Pneumococcal disease is a leading cause of serious illness in children and adults. It is caused by a common bacterium, Streptococcus pneumoniae (also known as pneumococcus), which can target different parts of the body to cause non-invasive diseases such as pneumonia, otitis media and sinusitis, as well as invasive pneumococcal disease (IPD), including bacteraemia and meningitis.
Pneumococcal disease particularly affects the very young, the elderly, those with an absent or nonfunctioning spleen and those with other causes of impaired immunity.
Recurrent infections may occur in association with skull defects, cerebrospinal fluid leaks, cochlear implants or fractures of the skull.
Burden of Disease & Transmission
Pneumococcal disease is spread by the bacterial pathogen Streptococcus pneumoniae, an encapsulated Gram-positive coccus. The capsule is the most important virulence factor of Streptococcus pneumoniae; pneumococci that lack the capsule are normally not virulent.
Pneumococcal disease tends to be more common during winter and when influenza and other respiratory viruses are circulating. Sometimes the consequences can be very serious, resulting in systemic infections such as bacteraemic pneumonia, bacteraemia or meningitis.
The most frequent manifestation of pneumococcal disease is pneumococcal pneumonia where the pneumococcus may be responsible for up to 60 % of cases of community-acquired pneumonia (CAP). The impact of pneumococcal disease in the UK is substantial with approximately 6000 cases of IPD reported annually and 192,281 hospital admissions for pneumonia in 2013/14 in England of which up to 50 % may be pneumococcal. The cost to the UK National Health Service is estimated at more than £1 billion.
Disease transmission can occur by aerosol, droplets or direct contact with respiratory secretions of someone carrying the organism. The organism then may spread into the sinuses or middle ear cavity (causing sinusitis or otitis media), lungs (causing pneumonia) or invasive infections (bacteraemic pneumonia, bacteraemia and meningitis). Transmission usually requires either frequent or prolonged close contact.
Did you know?
Before the introduction of routine vaccination, invasive pneumococcal disease killed 43 children (aged 1 month to 4 years) per year in England and Wales.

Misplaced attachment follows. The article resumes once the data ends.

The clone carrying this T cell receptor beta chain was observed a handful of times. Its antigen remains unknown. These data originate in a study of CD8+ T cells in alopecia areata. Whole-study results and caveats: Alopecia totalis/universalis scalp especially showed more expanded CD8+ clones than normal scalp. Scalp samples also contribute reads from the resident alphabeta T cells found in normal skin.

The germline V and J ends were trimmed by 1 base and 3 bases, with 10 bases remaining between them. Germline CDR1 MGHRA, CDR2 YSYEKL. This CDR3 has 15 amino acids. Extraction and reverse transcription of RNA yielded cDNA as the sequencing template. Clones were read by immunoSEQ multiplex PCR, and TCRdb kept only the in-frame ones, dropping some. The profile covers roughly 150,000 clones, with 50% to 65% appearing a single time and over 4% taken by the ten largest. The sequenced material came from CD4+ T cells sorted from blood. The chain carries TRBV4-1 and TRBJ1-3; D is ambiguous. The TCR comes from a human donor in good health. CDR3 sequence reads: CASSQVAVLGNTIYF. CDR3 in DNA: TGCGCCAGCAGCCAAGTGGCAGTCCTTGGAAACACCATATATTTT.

There are two manifestations of pneumococcal disease:
- Non-invasive disease includes lower respiratory tract infections (LRTIs) such as pneumonia and upper respiratory tract infections (URTIs) including sinusitis
- Invasive pneumococcal disease occurs when the pneumococcus invades normally sterile sites such as the blood or central nervous system, causing bacteraemia or meningitis
There are more than 90 different types of pneumococci, known as serotypes, but only a small number actually cause pneumococcal disease. Therefore, understanding which serotypes cause disease can aid the development of appropriate vaccines.
A study published in 2010 found that 6 to 11 serotypes account for around 70% of cases of invasive pneumococcal disease (IPD) among children under 5 years old.
In England and Wales, prior to the introduction of the pneumococcal conjugate vaccine (Prevenar*, Pneumococcal polysaccharide conjugate vaccine (7-valent), PCV7) to the national immunisation programme (NIP), the incidence of invasive pneumococcal disease (IPD) was highest in <2-year-olds (36/100000 in 2005–2006) and the serotypes included in PCV7 were responsible for 73% of IPD
- Since the introduction of PCV7 to the NIP in 2006, in England and Wales there has been an overall 37% reduction in IPD incidence
- There has been a further 7% reduction since the introduction of Prevenar 13.
- It has been estimated that almost 40,000 cases of IPD have been prevented since the start of the pneumococcal conjugate vaccine programme
Post Prevenar® introduction there has been a decline in hospitalisations for bacterial pneumonia and empyema in children <15 years and a further reduction in hospitalisations for empyema in the under 2s.
Antibiotics are almost always used to treat pneumococcal infections. However, pneumococci are becoming increasingly resistant to commonly-used antibiotics. Therefore as pneumococcal bacteria become harder to treat, prevention by immunisation becomes even more important. The uses of vaccines coupled with prudent use of antibiotics are important if we are to see an impact on resistant pneumococci in the community.
*A 7-valent vaccine (Prevenar) was introduced in 2006 and replaced by Prevenar 13® in 2010.